Part of the workshop in Siem Reap

Part of the workshop in Siem Reap

OLYMPUS DIGITAL CAMERA OLYMPUS DIGITAL CAMERAThey also provide a free mini bus to their silk farm and give a free one hour tour of the silk-making process. Thankfully we were able to get the last spots on the tour! At the silk farm we learned how silk is made and saw how they take the silk from the cocoon and turn it into gorgeous silk products. It was a fantastic tour and our guide was wonderful. I was very impressed and would heartily recommend it. Of course, I also felt that I had to buy something… Many of their products were a little higher than I could really justify spending, but I did purchase a plain silk scarf.

The silkworm cocoons - in Cambodia the silkworms spin yellow cocoons but in Japan and China they are white

The silkworm cocoons – in Cambodia the silkworms spin yellow cocoons but in Japan and China they are white

The silkworms that have finished eating and will begin making their cocoons

The silkworms that have finished eating and will begin making their cocoons

Mulberry trees - they are kept short

Mulberry trees – they are kept short

silkworms eating mulberry leaves - they eat for 24 days and then begin spinning their cocoons

silkworms eating mulberry leaves – they eat for 24 days and then begin spinning their cocoons

Silkworms spin their cocoons with one thread that's roughly 400m (1300 ft) long and there are two layers - the top is raw silk and underneath is fine silk

Silkworms spin their cocoons with one thread that’s roughly 400m (1300 ft) long and there are two layers – the top is raw silk and underneath is fine silk

cocoons being dried and bleached by the sun - the cocoons are boiled to kill the worms so that they don't break the thread

cocoons being dried and bleached by the sun – the cocoons are boiled to kill the worms so that they don’t break the thread

Now the cocoons are being unraveled and made into one stronger thread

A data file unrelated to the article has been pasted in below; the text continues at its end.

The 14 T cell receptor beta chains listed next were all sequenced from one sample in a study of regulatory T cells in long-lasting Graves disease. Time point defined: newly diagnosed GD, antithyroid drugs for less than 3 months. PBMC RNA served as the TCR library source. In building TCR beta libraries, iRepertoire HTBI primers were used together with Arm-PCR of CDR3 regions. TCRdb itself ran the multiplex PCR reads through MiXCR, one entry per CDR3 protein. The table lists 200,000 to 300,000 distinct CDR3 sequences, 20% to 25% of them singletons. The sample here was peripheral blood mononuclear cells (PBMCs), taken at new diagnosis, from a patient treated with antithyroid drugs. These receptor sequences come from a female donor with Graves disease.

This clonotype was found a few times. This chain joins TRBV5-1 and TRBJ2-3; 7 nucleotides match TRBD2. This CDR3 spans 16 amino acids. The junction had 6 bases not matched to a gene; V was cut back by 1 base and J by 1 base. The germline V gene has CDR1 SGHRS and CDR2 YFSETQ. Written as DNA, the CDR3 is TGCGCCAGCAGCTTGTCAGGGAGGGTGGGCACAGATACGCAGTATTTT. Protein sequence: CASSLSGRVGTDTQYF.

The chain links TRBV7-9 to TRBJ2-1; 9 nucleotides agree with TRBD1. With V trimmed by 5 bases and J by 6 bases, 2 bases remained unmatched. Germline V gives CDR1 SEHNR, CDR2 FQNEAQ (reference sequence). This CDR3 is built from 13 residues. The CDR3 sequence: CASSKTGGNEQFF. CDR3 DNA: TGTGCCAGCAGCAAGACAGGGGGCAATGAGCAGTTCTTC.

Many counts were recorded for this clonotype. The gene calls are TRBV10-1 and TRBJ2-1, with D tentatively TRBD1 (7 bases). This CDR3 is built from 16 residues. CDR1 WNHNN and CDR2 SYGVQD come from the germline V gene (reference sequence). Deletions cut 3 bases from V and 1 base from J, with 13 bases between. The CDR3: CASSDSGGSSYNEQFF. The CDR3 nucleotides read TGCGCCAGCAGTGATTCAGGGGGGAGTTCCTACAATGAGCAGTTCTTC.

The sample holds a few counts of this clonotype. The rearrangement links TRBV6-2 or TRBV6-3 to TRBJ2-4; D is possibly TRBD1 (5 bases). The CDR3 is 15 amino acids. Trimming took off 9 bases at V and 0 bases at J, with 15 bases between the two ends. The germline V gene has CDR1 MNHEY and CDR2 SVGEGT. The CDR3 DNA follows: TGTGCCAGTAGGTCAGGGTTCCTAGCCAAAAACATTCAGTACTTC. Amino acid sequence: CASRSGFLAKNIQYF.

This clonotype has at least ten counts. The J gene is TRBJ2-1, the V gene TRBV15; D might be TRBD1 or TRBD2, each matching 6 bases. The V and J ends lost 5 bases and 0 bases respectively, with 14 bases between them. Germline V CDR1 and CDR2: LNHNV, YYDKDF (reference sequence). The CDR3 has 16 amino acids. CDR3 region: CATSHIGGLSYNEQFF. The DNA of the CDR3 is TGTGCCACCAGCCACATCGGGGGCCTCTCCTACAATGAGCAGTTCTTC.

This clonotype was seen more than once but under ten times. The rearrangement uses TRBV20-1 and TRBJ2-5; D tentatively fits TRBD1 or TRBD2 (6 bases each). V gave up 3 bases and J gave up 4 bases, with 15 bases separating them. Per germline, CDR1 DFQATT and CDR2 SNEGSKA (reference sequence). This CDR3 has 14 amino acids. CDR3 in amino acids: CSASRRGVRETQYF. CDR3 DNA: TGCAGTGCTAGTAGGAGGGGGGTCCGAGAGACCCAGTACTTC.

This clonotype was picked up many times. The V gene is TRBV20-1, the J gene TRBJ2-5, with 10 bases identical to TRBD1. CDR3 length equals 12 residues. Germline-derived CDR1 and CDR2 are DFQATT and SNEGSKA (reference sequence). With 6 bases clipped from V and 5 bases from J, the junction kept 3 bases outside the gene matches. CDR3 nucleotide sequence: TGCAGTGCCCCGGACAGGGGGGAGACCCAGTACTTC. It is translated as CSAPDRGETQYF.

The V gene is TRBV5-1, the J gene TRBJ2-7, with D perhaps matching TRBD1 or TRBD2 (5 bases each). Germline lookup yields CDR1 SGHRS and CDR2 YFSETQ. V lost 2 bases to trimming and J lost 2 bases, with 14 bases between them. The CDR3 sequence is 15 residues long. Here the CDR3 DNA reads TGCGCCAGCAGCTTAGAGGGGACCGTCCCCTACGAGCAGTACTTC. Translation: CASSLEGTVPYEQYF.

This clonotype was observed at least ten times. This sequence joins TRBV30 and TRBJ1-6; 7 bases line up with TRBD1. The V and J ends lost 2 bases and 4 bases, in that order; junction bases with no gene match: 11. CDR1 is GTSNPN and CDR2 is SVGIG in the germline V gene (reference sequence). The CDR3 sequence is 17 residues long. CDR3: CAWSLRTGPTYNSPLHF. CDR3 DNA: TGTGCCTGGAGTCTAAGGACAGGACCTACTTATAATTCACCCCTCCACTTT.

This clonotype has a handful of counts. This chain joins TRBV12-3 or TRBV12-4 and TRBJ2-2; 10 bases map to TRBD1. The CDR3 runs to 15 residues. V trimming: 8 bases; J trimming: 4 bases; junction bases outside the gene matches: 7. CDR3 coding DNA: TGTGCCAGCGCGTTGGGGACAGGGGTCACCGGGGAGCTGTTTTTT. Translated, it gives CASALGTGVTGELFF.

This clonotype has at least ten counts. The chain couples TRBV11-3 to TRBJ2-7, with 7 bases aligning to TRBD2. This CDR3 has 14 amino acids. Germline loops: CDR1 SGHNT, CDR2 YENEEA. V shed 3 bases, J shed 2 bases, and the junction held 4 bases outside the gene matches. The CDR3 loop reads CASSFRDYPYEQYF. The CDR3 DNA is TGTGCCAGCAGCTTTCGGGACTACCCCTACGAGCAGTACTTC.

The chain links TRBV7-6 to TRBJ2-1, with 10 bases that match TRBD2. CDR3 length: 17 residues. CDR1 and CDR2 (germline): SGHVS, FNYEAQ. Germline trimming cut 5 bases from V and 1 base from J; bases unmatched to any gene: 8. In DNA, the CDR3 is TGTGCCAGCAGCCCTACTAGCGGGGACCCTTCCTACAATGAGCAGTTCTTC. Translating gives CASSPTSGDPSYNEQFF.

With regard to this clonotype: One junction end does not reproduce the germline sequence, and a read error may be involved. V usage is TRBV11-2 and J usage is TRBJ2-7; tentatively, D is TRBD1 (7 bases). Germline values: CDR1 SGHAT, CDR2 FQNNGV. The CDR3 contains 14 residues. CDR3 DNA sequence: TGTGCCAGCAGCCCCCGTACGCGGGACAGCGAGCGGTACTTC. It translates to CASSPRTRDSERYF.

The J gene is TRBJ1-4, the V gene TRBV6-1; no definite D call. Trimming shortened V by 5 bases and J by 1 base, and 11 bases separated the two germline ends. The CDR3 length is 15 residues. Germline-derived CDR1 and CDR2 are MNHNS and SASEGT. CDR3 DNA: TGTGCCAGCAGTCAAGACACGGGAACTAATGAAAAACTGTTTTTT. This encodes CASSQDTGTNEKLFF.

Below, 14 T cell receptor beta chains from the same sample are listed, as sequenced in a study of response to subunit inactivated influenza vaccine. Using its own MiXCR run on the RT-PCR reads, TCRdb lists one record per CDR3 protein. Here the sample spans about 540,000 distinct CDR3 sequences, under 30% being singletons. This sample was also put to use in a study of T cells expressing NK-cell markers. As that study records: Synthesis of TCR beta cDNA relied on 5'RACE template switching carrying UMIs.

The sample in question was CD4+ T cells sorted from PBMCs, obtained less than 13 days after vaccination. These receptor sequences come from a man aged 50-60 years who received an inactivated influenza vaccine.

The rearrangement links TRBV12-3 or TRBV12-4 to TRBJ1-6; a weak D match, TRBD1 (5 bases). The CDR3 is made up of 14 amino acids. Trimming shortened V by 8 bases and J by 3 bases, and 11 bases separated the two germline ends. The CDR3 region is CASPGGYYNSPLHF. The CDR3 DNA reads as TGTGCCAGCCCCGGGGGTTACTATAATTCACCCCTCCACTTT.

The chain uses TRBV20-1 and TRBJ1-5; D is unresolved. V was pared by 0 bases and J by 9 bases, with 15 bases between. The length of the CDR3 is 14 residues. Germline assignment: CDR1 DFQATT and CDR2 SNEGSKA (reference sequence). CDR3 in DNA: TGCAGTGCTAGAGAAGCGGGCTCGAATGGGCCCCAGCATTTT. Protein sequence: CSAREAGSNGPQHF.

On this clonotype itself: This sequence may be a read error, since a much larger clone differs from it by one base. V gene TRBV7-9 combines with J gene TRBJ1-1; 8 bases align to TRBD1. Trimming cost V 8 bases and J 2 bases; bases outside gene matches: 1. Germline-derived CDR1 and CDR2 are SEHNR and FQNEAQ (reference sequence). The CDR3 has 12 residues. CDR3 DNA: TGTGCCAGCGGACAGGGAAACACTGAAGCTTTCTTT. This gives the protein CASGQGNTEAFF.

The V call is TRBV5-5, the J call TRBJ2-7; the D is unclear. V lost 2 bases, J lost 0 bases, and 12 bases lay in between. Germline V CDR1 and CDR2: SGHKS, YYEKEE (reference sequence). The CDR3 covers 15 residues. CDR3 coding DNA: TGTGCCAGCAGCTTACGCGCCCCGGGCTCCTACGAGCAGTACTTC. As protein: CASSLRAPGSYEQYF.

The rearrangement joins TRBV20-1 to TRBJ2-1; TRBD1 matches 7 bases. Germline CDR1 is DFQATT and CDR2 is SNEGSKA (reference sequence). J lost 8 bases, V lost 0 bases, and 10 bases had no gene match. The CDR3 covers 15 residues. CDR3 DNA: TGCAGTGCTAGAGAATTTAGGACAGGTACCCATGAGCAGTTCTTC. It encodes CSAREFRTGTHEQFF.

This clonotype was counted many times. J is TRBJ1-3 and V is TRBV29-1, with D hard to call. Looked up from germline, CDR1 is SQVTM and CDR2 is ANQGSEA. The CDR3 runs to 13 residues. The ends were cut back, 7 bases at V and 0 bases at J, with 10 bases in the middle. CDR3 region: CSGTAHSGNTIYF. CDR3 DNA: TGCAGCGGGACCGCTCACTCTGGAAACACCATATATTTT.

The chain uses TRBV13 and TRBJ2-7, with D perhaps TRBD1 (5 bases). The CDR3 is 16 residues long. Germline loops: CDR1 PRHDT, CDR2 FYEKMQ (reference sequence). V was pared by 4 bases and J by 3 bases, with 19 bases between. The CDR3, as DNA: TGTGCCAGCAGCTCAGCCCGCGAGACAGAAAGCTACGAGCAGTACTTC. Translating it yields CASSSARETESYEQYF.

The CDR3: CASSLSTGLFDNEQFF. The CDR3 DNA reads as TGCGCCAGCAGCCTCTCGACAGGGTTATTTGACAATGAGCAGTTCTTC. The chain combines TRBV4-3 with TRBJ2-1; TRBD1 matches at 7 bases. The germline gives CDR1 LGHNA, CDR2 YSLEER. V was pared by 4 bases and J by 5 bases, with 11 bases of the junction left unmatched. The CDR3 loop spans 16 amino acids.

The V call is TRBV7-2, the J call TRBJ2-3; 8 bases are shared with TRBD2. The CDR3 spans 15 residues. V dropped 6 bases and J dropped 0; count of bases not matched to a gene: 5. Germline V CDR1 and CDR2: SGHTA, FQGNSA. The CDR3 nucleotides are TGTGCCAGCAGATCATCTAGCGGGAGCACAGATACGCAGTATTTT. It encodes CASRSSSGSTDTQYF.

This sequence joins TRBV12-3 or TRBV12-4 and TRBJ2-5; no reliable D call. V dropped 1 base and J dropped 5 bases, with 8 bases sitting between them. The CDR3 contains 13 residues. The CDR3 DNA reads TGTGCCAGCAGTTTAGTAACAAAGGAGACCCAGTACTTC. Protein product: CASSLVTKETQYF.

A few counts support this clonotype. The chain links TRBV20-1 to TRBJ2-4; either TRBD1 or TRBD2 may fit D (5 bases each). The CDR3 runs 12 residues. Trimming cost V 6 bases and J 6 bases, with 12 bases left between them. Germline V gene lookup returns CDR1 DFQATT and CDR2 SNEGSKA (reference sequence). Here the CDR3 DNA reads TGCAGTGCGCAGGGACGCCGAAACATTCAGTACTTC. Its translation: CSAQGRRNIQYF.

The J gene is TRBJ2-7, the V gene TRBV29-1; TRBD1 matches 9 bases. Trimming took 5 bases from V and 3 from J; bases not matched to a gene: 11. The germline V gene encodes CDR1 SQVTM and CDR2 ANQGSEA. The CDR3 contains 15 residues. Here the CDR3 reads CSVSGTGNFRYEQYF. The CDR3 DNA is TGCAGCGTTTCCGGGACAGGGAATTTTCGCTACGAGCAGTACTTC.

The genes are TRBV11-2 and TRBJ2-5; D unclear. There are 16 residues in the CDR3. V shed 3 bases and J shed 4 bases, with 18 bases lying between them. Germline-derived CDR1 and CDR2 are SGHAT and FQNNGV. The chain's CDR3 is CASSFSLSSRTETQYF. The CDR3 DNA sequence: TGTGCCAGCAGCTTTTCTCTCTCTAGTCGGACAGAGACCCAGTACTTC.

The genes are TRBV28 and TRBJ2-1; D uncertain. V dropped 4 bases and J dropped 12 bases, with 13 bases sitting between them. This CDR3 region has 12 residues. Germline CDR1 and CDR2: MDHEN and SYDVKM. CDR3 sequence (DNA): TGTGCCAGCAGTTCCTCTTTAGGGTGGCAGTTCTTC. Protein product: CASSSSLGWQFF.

Now the cocoons are being unraveled and made into one stronger thread

lots of spools are spun onto one large spool

lots of spools are spun onto one large spool

She is making the design using plastic bags. When she is finished the scarf will be dyed and then she'll start over for the next color. Depending on the design the thread may be dyed several times.

She is making the design using plastic bags. When she is finished the scarf will be dyed and then she’ll start over for the next color. Depending on the design the thread may be dyed several times.

Tying the tassles at the end of white silk scarves

Tying the tassles at the end of white silk scarves

weaving the intricate patterns

weaving the intricate patterns

the thread has been dyed with the pattern and is ready for weaving

the thread has been dyed with the pattern and is ready for weaving

OLYMPUS DIGITAL CAMERA  We were fairly sleepy after the tour but we had already asked our tuk tuk driver to take us out to Tonle Sap Lake for sunset. So unfortunately we didn’t have much time to rest. We were at our hostel for all of 5 minutes before we were out the door again and on our way to the lake. The ride out to the lake took us through less polished areas and it was a nice chance for us to see the surrounding countryside. Most people go out to the lake to take a boat ride to the floating villages but when we inquired about the price it was higher than we were willing to pay – $25/person! We weren’t that interested so instead we had a beer and watched the sunset with a Polish couple who was also unwilling to pay such a high price.

Sunset over Tonlé Sap

Sunset over Tonlé Sap

Once back in town, we had a cheap, delicious dinner at Khmer Kitchen and then wandered around a bit before going back to the hostel to collapse. It was quite a long day for us.